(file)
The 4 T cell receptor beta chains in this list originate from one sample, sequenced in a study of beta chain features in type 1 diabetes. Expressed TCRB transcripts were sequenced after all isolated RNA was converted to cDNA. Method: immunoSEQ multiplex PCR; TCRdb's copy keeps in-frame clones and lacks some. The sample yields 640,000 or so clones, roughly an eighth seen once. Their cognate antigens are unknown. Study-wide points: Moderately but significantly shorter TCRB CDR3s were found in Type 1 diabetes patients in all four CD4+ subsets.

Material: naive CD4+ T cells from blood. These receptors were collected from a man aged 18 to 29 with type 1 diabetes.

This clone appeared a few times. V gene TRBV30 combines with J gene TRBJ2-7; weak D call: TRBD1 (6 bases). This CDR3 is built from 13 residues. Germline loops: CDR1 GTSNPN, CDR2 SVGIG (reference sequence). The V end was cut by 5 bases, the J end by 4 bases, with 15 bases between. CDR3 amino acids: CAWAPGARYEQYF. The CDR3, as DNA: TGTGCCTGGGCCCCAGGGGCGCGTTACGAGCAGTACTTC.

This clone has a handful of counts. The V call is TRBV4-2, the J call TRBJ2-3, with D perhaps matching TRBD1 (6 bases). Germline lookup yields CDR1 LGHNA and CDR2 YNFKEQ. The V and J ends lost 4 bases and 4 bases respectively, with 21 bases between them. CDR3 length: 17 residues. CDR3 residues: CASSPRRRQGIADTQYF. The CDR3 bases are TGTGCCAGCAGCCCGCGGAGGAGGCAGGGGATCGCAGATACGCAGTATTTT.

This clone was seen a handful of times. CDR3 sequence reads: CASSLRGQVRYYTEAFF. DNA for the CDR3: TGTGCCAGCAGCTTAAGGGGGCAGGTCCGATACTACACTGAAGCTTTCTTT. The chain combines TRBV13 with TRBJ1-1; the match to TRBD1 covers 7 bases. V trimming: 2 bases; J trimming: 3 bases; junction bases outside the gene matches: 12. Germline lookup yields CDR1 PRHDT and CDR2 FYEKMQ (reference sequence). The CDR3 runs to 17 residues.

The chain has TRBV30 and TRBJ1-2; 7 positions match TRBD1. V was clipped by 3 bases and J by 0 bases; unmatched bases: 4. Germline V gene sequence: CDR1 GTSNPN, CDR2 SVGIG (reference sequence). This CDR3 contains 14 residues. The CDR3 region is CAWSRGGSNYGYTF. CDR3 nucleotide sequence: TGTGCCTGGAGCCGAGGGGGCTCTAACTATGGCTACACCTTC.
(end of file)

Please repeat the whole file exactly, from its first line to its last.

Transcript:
The 4 T cell receptor beta chains in this list originate from one sample, sequenced in a study of beta chain features in type 1 diabetes. Expressed TCRB transcripts were sequenced after all isolated RNA was converted to cDNA. Method: immunoSEQ multiplex PCR; TCRdb's copy keeps in-frame clones and lacks some. The sample yields 640,000 or so clones, roughly an eighth seen once. Their cognate antigens are unknown. Study-wide points: Moderately but significantly shorter TCRB CDR3s were found in Type 1 diabetes patients in all four CD4+ subsets.

Material: naive CD4+ T cells from blood. These receptors were collected from a man aged 18 to 29 with type 1 diabetes.

This clone appeared a few times. V gene TRBV30 combines with J gene TRBJ2-7; weak D call: TRBD1 (6 bases). This CDR3 is built from 13 residues. Germline loops: CDR1 GTSNPN, CDR2 SVGIG (reference sequence). The V end was cut by 5 bases, the J end by 4 bases, with 15 bases between. CDR3 amino acids: CAWAPGARYEQYF. The CDR3, as DNA: TGTGCCTGGGCCCCAGGGGCGCGTTACGAGCAGTACTTC.

This clone has a handful of counts. The V call is TRBV4-2, the J call TRBJ2-3, with D perhaps matching TRBD1 (6 bases). Germline lookup yields CDR1 LGHNA and CDR2 YNFKEQ. The V and J ends lost 4 bases and 4 bases respectively, with 21 bases between them. CDR3 length: 17 residues. CDR3 residues: CASSPRRRQGIADTQYF. The CDR3 bases are TGTGCCAGCAGCCCGCGGAGGAGGCAGGGGATCGCAGATACGCAGTATTTT.

This clone was seen a handful of times. CDR3 sequence reads: CASSLRGQVRYYTEAFF. DNA for the CDR3: TGTGCCAGCAGCTTAAGGGGGCAGGTCCGATACTACACTGAAGCTTTCTTT. The chain combines TRBV13 with TRBJ1-1; the match to TRBD1 covers 7 bases. V trimming: 2 bases; J trimming: 3 bases; junction bases outside the gene matches: 12. Germline lookup yields CDR1 PRHDT and CDR2 FYEKMQ (reference sequence). The CDR3 runs to 17 residues.

The chain has TRBV30 and TRBJ1-2; 7 positions match TRBD1. V was clipped by 3 bases and J by 0 bases; unmatched bases: 4. Germline V gene sequence: CDR1 GTSNPN, CDR2 SVGIG (reference sequence). This CDR3 contains 14 residues. The CDR3 region is CAWSRGGSNYGYTF. CDR3 nucleotide sequence: TGTGCCTGGAGCCGAGGGGGCTCTAACTATGGCTACACCTTC.